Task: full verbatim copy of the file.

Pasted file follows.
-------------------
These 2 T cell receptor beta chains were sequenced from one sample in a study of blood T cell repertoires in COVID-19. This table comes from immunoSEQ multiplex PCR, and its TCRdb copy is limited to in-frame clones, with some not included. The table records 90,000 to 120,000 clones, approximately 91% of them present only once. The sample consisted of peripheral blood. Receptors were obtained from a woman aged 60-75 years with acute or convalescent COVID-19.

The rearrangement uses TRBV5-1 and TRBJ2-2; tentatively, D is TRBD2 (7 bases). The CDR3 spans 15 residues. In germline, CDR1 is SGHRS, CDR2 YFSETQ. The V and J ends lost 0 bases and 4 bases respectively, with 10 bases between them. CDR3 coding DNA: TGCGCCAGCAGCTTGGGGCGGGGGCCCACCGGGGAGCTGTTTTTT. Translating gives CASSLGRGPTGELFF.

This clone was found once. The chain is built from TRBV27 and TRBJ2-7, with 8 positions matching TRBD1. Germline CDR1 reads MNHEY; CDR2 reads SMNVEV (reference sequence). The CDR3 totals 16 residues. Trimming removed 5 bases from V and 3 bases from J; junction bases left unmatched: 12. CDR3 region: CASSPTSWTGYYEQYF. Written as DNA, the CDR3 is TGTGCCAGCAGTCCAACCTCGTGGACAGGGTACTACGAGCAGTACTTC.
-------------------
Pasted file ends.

These 2 T cell receptor beta chains were sequenced from one sample in a study of blood T cell repertoires in COVID-19. This table comes from immunoSEQ multiplex PCR, and its TCRdb copy is limited to in-frame clones, with some not included. The table records 90,000 to 120,000 clones, approximately 91% of them present only once. The sample consisted of peripheral blood. Receptors were obtained from a woman aged 60-75 years with acute or convalescent COVID-19.

The rearrangement uses TRBV5-1 and TRBJ2-2; tentatively, D is TRBD2 (7 bases). The CDR3 spans 15 residues. In germline, CDR1 is SGHRS, CDR2 YFSETQ. The V and J ends lost 0 bases and 4 bases respectively, with 10 bases between them. CDR3 coding DNA: TGCGCCAGCAGCTTGGGGCGGGGGCCCACCGGGGAGCTGTTTTTT. Translating gives CASSLGRGPTGELFF.

This clone was found once. The chain is built from TRBV27 and TRBJ2-7, with 8 positions matching TRBD1. Germline CDR1 reads MNHEY; CDR2 reads SMNVEV (reference sequence). The CDR3 totals 16 residues. Trimming removed 5 bases from V and 3 bases from J; junction bases left unmatched: 12. CDR3 region: CASSPTSWTGYYEQYF. Written as DNA, the CDR3 is TGTGCCAGCAGTCCAACCTCGTGGACAGGGTACTACGAGCAGTACTTC.